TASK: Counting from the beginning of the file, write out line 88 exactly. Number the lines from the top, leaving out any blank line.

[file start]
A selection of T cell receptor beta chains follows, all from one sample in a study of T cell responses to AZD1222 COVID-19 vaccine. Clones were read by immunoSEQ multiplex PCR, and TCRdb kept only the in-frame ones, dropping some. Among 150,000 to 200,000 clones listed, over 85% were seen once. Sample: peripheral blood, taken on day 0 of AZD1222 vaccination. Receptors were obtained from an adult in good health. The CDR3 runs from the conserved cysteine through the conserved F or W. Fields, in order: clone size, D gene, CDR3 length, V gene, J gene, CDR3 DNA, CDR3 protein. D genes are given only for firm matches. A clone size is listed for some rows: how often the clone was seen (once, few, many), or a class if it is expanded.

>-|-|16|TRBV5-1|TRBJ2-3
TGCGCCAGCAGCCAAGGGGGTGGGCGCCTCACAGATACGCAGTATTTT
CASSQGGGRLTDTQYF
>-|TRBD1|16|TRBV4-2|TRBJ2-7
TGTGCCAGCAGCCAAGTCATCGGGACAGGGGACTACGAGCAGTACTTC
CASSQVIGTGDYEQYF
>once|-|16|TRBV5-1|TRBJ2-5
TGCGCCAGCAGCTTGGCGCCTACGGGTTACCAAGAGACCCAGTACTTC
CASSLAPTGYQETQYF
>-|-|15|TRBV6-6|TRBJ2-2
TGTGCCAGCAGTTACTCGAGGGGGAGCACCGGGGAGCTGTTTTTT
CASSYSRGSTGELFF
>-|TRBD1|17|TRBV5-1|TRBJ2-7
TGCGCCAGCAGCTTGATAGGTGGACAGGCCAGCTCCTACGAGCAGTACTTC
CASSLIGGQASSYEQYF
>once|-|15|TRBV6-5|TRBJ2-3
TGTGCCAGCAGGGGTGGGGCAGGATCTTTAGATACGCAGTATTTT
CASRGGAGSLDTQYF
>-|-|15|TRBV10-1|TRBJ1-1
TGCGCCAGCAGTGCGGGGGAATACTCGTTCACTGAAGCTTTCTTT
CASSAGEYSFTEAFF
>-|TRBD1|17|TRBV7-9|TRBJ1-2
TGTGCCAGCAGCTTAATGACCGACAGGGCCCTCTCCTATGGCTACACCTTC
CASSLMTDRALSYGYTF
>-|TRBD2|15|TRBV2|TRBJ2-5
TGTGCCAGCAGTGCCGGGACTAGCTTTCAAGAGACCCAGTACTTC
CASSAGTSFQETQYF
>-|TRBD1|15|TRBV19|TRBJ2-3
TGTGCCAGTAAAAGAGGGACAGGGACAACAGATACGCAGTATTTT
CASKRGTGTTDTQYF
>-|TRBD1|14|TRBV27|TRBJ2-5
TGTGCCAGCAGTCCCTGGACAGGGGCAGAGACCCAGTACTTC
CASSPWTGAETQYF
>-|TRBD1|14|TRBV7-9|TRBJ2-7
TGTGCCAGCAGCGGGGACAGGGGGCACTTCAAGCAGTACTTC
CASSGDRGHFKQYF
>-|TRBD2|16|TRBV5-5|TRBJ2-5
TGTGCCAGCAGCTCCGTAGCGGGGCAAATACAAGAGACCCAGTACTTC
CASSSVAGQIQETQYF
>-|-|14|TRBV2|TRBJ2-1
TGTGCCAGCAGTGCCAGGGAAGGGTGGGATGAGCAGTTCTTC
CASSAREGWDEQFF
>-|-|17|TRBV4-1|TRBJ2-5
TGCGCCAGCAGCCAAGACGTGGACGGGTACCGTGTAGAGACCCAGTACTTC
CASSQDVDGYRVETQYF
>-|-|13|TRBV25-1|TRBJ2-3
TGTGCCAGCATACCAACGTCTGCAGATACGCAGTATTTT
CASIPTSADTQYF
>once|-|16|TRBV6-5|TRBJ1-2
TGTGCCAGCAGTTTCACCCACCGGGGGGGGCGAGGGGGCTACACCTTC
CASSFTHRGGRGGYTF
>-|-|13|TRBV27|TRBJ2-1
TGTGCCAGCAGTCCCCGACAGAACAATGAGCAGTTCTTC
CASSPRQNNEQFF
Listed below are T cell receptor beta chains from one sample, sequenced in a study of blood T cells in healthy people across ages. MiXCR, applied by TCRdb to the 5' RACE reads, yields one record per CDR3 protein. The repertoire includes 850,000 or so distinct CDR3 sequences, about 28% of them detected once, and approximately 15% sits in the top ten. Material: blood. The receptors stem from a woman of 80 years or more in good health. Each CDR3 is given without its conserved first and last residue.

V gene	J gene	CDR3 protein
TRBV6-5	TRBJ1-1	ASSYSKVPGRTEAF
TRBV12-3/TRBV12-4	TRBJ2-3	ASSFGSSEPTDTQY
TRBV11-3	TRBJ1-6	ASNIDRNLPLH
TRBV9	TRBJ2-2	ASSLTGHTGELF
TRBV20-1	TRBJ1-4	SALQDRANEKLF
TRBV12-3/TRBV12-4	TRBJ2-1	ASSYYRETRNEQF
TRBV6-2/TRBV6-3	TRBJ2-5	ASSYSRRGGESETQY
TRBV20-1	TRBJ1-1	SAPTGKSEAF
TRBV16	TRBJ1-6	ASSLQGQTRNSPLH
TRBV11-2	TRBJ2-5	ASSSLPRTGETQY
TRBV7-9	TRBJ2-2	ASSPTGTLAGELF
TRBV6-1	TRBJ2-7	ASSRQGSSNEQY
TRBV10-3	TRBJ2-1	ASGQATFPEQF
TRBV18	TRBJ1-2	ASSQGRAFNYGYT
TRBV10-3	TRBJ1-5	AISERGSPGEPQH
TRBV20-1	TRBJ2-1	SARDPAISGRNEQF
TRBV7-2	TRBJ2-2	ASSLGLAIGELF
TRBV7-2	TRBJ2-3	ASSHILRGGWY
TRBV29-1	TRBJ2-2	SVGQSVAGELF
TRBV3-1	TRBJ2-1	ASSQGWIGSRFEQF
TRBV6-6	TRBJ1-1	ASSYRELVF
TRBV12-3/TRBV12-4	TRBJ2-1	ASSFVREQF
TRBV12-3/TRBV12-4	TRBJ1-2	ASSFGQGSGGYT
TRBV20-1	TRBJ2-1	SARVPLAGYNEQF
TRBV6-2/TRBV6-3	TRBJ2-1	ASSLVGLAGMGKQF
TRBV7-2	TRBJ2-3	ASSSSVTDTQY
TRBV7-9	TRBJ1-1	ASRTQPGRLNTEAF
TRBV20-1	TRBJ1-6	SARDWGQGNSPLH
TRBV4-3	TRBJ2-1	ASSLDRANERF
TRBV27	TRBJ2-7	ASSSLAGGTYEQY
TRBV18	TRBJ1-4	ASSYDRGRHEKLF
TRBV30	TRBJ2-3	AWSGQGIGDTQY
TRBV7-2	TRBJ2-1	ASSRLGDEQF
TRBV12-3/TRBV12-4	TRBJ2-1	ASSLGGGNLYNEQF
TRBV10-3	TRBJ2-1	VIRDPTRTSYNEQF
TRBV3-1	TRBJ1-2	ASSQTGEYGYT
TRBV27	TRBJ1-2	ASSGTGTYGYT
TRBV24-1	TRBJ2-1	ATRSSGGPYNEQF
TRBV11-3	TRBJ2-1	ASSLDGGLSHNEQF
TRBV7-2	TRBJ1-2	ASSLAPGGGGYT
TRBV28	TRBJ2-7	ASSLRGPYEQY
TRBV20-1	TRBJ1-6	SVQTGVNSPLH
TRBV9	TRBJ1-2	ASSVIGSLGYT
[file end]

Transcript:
TRBV18	TRBJ1-4	ASSYDRGRHEKLF